Right: Kirill Zdanevich, Futurists we are…collage for the poster, Tiflis (1918), S. Alania collection

Many Georgian avant-garde artists turned to the refuge of the theatre, where they still had the liberty to create works outside of the scope of Social Realism. Kirill Zdanevich worked as a theatre and costume designer in both Moscow and Tiflis, but in the late 1940s was arrested and sent to the gulag in Mordovia for 10 years. He only met his brother again in the mid-1960s, when his visa was finally approved after 30 years of separation.

David Kakabadze was one of Georgia’s greatest modernists. His work was held in esteem during his stay in Paris during the 1920s, but his name faded into oblivion in by the mid-1930s upon returning to the Soviet Union. Kakabadze did not start out as an artist, but studied the Natural Sciences in St. Petersburg. Eventually, he followed his calling toward art but also worked as a film director, a stage designer as well as becoming a respected inventor and art theorist.

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David Kakabadze, Imereti
My Mother (1918) oil on canvas, 137×153,
Georgian National Museum

When Kakabadze returned to Tbilisi in 1916 after his studies in Russia, he worked as a mathematics and physics teacher, however, shortly afterwards he caught the art bug and started to paint his famous “Imeretian Landscapes” in 1917. This wasn’t Kakabadze’s debut into the visual arts, since he developed an amateur but passionate interest in photography during his student years.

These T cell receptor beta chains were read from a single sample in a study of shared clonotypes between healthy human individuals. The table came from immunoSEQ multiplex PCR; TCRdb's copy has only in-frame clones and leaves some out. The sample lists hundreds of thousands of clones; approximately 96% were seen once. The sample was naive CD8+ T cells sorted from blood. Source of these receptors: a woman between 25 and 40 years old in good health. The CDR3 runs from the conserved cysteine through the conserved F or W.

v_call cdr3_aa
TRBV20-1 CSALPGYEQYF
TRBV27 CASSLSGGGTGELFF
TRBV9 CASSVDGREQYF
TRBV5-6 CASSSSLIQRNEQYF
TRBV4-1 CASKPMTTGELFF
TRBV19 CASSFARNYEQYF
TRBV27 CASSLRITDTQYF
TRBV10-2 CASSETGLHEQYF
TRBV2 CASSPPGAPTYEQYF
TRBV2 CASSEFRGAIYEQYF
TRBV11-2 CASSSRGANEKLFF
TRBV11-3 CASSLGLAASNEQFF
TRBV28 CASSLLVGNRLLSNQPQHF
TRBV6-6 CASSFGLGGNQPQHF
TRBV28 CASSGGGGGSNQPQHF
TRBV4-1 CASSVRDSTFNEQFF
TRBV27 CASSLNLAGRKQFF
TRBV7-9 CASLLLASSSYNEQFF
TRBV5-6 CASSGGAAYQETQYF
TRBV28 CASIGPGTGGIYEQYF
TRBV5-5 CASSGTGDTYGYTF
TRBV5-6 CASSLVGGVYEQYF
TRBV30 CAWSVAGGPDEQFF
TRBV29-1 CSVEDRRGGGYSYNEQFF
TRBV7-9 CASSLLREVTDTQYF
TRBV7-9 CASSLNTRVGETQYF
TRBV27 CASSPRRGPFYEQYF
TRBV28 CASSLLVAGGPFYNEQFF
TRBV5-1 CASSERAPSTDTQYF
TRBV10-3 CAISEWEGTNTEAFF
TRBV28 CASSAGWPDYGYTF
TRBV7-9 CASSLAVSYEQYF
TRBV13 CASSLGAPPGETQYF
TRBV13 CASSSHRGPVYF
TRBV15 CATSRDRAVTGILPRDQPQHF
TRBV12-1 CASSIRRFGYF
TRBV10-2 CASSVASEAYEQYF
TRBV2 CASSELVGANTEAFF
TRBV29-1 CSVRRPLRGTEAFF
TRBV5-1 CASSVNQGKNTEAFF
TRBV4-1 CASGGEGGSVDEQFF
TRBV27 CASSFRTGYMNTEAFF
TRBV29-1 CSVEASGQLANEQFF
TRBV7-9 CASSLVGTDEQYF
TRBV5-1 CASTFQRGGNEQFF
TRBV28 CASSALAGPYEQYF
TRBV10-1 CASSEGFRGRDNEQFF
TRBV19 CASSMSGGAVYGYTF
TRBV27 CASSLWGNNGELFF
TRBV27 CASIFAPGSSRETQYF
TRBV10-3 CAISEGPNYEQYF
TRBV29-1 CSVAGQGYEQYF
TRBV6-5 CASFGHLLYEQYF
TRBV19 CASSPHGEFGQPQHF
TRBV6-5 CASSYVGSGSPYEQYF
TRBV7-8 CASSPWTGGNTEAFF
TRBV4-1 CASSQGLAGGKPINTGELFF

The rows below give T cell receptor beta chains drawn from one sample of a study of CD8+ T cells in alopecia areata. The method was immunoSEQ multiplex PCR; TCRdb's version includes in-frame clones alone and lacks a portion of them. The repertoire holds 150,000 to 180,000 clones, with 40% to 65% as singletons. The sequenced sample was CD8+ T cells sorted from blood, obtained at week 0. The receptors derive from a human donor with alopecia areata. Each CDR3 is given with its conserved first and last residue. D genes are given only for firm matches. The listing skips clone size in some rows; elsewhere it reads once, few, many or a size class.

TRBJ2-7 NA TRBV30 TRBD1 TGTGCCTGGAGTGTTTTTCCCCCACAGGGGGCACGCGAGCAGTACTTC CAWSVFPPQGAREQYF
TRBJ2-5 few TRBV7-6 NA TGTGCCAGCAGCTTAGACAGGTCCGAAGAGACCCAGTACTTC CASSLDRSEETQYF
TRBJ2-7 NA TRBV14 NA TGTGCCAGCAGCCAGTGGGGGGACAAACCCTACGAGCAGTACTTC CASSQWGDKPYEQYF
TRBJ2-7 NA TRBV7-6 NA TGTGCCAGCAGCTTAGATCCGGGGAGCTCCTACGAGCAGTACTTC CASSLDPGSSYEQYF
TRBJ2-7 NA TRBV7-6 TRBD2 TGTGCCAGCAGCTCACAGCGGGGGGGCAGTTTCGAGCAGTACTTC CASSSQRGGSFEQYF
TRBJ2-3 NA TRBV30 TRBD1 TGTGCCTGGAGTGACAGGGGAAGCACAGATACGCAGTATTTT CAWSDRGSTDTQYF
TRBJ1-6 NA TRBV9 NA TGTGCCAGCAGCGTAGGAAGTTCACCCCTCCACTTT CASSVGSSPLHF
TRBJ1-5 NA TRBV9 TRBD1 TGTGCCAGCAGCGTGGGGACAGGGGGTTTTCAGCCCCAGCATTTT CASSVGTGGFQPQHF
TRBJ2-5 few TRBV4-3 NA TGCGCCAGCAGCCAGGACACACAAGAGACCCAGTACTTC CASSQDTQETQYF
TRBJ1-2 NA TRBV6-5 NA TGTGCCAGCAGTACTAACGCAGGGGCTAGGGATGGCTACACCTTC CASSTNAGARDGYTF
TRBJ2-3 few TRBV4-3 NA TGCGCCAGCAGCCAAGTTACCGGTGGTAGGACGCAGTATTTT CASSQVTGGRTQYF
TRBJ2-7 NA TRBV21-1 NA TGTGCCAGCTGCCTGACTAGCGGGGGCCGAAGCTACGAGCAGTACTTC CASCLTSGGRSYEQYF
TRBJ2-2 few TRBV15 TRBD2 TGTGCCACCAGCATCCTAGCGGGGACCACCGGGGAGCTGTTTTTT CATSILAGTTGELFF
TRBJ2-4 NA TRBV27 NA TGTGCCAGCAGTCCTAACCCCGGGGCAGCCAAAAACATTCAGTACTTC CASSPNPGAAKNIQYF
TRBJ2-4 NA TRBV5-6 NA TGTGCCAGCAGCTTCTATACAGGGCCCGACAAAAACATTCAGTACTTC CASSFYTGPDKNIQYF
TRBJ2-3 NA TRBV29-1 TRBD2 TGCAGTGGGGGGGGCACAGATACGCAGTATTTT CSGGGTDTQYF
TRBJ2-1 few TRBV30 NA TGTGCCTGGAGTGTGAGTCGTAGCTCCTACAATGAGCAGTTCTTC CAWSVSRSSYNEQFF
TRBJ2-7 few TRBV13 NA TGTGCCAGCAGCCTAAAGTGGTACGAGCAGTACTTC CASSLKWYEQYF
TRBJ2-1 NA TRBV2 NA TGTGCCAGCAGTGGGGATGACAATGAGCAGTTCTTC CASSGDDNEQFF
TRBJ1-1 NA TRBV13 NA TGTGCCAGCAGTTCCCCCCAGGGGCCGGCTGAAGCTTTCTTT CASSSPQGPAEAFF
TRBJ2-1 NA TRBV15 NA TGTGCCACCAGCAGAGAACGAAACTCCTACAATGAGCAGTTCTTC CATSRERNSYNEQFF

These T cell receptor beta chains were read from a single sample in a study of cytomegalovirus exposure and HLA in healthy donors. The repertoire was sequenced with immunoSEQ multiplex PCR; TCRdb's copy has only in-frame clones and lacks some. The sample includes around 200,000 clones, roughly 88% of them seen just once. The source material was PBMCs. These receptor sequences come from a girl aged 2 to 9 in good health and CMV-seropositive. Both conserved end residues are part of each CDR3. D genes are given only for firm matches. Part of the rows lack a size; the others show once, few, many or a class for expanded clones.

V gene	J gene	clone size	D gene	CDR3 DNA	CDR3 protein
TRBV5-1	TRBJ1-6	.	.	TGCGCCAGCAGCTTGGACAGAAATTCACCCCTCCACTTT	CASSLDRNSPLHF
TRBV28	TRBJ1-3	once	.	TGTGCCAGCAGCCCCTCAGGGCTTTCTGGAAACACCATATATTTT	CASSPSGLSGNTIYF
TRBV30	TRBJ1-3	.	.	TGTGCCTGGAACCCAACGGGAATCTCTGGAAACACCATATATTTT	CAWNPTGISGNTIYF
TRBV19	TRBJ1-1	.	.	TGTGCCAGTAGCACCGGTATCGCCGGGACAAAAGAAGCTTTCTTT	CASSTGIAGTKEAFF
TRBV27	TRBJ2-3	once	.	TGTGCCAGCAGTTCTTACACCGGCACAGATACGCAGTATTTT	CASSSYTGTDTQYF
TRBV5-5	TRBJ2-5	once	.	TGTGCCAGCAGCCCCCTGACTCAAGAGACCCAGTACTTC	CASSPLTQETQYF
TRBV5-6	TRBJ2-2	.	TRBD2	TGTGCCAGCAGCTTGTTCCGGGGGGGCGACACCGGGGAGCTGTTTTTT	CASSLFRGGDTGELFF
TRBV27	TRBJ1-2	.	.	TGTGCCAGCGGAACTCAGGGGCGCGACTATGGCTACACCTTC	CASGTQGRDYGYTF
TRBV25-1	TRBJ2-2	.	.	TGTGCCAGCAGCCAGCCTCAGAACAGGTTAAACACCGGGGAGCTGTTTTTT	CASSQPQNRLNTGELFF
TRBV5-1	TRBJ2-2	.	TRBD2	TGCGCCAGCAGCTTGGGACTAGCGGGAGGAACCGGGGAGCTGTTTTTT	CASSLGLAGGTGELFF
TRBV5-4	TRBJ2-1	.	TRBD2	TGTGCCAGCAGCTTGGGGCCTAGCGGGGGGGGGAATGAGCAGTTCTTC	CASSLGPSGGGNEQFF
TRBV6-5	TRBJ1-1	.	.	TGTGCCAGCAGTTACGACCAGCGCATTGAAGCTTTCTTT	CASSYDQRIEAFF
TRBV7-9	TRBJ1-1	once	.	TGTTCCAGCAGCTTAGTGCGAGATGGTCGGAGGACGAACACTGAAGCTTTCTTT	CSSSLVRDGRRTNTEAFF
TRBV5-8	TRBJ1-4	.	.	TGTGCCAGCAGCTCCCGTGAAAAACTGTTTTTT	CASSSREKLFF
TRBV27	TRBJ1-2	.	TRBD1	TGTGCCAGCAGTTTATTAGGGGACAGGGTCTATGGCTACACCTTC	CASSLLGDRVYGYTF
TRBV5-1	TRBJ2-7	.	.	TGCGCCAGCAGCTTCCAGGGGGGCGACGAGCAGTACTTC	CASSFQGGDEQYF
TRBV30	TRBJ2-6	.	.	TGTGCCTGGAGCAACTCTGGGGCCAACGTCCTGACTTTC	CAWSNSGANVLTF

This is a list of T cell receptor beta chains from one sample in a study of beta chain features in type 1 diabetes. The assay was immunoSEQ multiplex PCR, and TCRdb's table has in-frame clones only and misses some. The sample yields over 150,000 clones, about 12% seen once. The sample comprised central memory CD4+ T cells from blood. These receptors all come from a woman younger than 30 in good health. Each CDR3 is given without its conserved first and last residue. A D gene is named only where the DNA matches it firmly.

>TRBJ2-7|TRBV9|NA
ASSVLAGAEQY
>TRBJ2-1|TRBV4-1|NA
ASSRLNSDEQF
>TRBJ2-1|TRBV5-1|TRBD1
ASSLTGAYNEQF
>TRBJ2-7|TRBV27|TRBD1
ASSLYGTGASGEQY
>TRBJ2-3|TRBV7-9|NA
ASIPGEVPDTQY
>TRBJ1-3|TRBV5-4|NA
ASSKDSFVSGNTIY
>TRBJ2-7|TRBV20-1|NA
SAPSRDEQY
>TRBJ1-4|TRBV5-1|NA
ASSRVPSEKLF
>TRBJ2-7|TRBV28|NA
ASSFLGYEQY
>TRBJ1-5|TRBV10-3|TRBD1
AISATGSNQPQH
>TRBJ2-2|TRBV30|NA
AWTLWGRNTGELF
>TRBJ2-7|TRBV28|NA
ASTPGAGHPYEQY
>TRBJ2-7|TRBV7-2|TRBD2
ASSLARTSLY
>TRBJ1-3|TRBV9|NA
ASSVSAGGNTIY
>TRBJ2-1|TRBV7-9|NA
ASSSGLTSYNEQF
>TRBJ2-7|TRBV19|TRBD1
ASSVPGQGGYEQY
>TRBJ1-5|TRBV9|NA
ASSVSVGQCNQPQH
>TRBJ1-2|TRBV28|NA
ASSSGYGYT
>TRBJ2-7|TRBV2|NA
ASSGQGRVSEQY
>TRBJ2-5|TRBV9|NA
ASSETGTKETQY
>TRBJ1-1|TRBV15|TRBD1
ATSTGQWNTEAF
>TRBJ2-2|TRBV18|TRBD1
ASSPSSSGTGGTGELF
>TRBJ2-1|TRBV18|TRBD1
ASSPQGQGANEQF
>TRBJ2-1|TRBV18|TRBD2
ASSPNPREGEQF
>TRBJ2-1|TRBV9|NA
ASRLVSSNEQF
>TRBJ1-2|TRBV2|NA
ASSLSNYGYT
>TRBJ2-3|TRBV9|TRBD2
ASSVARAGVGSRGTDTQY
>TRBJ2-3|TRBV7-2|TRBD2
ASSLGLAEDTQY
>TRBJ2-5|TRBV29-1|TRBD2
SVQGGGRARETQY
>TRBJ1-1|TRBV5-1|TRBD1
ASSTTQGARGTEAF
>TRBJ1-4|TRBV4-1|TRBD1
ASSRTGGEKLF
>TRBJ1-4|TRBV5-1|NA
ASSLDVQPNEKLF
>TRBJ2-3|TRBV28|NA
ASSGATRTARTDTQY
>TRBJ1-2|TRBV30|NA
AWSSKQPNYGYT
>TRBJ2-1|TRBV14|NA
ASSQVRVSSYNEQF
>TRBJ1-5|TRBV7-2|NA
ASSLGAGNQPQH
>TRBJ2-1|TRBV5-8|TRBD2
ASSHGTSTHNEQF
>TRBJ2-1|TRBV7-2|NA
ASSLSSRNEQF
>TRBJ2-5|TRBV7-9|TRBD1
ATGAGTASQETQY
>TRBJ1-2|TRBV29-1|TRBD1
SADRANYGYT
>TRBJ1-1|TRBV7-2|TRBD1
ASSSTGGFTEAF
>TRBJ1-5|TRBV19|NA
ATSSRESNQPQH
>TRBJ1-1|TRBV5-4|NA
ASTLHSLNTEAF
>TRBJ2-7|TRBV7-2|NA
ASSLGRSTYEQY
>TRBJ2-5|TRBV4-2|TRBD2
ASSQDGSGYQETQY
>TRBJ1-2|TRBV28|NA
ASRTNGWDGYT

Kakabadze’s “Imeretian Landscapes” were a curious marriage of proto-cubist proportions with elements of realism. Multicolour boxes are cast in the background as fields in varying shades of colours from pastel to bold; in the foreground, realistic figures and details act as a contrast. His most famous landscape, “Imereti – My Mother,” which the artist completed in 1918, is one of Kakabadze’s most famous paintings, however, any consideration of Kakabadze’s brilliance should not be limited to these landscapes. His era in Paris during the 20s was perhaps the most exciting and prolific for the Georgian artist.

When in Paris, Kakabadze began to experiment and diversify as an artist, producing works from cubism to abstraction. His love for mathematics and the sciences transmitted through his art, and like Kandinsky, he became a respected art theorist. He published numerous texts on space and perception in the context of Eastern and Western art, as well as a number of essays on art theory in both Georgian and in French. Kakabadze also collaborated with Leon Rosenberg in his bulletin, “L’Effort Modern” where he printed letters on modern art.